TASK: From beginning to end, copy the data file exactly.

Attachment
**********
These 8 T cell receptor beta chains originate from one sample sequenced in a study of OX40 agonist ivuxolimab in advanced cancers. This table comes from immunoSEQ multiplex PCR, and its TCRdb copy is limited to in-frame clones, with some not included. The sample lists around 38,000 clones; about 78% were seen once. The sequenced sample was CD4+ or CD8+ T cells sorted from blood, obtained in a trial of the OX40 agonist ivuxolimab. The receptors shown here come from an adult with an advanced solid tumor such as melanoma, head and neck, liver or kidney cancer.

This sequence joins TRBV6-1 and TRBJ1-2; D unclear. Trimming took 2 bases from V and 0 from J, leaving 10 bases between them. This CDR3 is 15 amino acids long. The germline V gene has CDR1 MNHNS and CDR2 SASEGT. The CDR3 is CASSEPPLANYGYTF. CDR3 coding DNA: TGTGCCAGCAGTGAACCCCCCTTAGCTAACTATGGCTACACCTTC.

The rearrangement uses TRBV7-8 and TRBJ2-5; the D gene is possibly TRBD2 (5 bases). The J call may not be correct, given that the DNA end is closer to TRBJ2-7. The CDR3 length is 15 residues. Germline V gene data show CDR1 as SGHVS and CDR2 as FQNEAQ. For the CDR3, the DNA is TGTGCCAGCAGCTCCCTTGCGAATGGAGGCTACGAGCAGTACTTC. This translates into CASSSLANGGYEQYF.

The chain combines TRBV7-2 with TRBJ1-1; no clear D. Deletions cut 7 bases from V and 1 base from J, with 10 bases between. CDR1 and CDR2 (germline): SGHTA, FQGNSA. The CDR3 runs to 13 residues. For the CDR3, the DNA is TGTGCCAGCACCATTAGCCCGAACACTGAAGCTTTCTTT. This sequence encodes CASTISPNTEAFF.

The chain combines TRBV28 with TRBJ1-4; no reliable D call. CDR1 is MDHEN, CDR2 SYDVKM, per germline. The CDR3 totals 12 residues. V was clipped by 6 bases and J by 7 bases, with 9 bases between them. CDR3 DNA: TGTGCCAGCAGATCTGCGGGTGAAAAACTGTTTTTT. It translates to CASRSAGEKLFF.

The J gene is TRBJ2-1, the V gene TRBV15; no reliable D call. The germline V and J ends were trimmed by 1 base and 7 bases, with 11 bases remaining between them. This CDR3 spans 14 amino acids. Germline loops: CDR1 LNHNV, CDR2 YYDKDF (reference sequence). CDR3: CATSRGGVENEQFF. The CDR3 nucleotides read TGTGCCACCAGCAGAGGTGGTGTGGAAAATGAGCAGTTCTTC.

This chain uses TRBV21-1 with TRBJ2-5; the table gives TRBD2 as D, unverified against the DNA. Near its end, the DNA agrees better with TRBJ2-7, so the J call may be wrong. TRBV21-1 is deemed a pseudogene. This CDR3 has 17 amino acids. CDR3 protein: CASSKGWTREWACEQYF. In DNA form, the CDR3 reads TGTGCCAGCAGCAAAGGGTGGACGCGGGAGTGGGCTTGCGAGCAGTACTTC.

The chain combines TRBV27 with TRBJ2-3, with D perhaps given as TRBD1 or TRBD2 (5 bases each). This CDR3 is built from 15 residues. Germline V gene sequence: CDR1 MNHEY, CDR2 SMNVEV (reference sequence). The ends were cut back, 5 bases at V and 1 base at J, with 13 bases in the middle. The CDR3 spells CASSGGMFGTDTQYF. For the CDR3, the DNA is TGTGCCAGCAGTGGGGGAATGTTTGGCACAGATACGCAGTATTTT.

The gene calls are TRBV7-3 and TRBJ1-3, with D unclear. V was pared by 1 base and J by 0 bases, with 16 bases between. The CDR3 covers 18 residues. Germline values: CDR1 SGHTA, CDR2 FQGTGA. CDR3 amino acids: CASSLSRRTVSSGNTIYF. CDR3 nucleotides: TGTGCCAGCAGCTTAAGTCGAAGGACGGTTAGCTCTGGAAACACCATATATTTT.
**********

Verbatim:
These 8 T cell receptor beta chains originate from one sample sequenced in a study of OX40 agonist ivuxolimab in advanced cancers. This table comes from immunoSEQ multiplex PCR, and its TCRdb copy is limited to in-frame clones, with some not included. The sample lists around 38,000 clones; about 78% were seen once. The sequenced sample was CD4+ or CD8+ T cells sorted from blood, obtained in a trial of the OX40 agonist ivuxolimab. The receptors shown here come from an adult with an advanced solid tumor such as melanoma, head and neck, liver or kidney cancer.

This sequence joins TRBV6-1 and TRBJ1-2; D unclear. Trimming took 2 bases from V and 0 from J, leaving 10 bases between them. This CDR3 is 15 amino acids long. The germline V gene has CDR1 MNHNS and CDR2 SASEGT. The CDR3 is CASSEPPLANYGYTF. CDR3 coding DNA: TGTGCCAGCAGTGAACCCCCCTTAGCTAACTATGGCTACACCTTC.

The rearrangement uses TRBV7-8 and TRBJ2-5; the D gene is possibly TRBD2 (5 bases). The J call may not be correct, given that the DNA end is closer to TRBJ2-7. The CDR3 length is 15 residues. Germline V gene data show CDR1 as SGHVS and CDR2 as FQNEAQ. For the CDR3, the DNA is TGTGCCAGCAGCTCCCTTGCGAATGGAGGCTACGAGCAGTACTTC. This translates into CASSSLANGGYEQYF.

The chain combines TRBV7-2 with TRBJ1-1; no clear D. Deletions cut 7 bases from V and 1 base from J, with 10 bases between. CDR1 and CDR2 (germline): SGHTA, FQGNSA. The CDR3 runs to 13 residues. For the CDR3, the DNA is TGTGCCAGCACCATTAGCCCGAACACTGAAGCTTTCTTT. This sequence encodes CASTISPNTEAFF.

The chain combines TRBV28 with TRBJ1-4; no reliable D call. CDR1 is MDHEN, CDR2 SYDVKM, per germline. The CDR3 totals 12 residues. V was clipped by 6 bases and J by 7 bases, with 9 bases between them. CDR3 DNA: TGTGCCAGCAGATCTGCGGGTGAAAAACTGTTTTTT. It translates to CASRSAGEKLFF.

The J gene is TRBJ2-1, the V gene TRBV15; no reliable D call. The germline V and J ends were trimmed by 1 base and 7 bases, with 11 bases remaining between them. This CDR3 spans 14 amino acids. Germline loops: CDR1 LNHNV, CDR2 YYDKDF (reference sequence). CDR3: CATSRGGVENEQFF. The CDR3 nucleotides read TGTGCCACCAGCAGAGGTGGTGTGGAAAATGAGCAGTTCTTC.

This chain uses TRBV21-1 with TRBJ2-5; the table gives TRBD2 as D, unverified against the DNA. Near its end, the DNA agrees better with TRBJ2-7, so the J call may be wrong. TRBV21-1 is deemed a pseudogene. This CDR3 has 17 amino acids. CDR3 protein: CASSKGWTREWACEQYF. In DNA form, the CDR3 reads TGTGCCAGCAGCAAAGGGTGGACGCGGGAGTGGGCTTGCGAGCAGTACTTC.

The chain combines TRBV27 with TRBJ2-3, with D perhaps given as TRBD1 or TRBD2 (5 bases each). This CDR3 is built from 15 residues. Germline V gene sequence: CDR1 MNHEY, CDR2 SMNVEV (reference sequence). The ends were cut back, 5 bases at V and 1 base at J, with 13 bases in the middle. The CDR3 spells CASSGGMFGTDTQYF. For the CDR3, the DNA is TGTGCCAGCAGTGGGGGAATGTTTGGCACAGATACGCAGTATTTT.

The gene calls are TRBV7-3 and TRBJ1-3, with D unclear. V was pared by 1 base and J by 0 bases, with 16 bases between. The CDR3 covers 18 residues. Germline values: CDR1 SGHTA, CDR2 FQGTGA. CDR3 amino acids: CASSLSRRTVSSGNTIYF. CDR3 nucleotides: TGTGCCAGCAGCTTAAGTCGAAGGACGGTTAGCTCTGGAAACACCATATATTTT.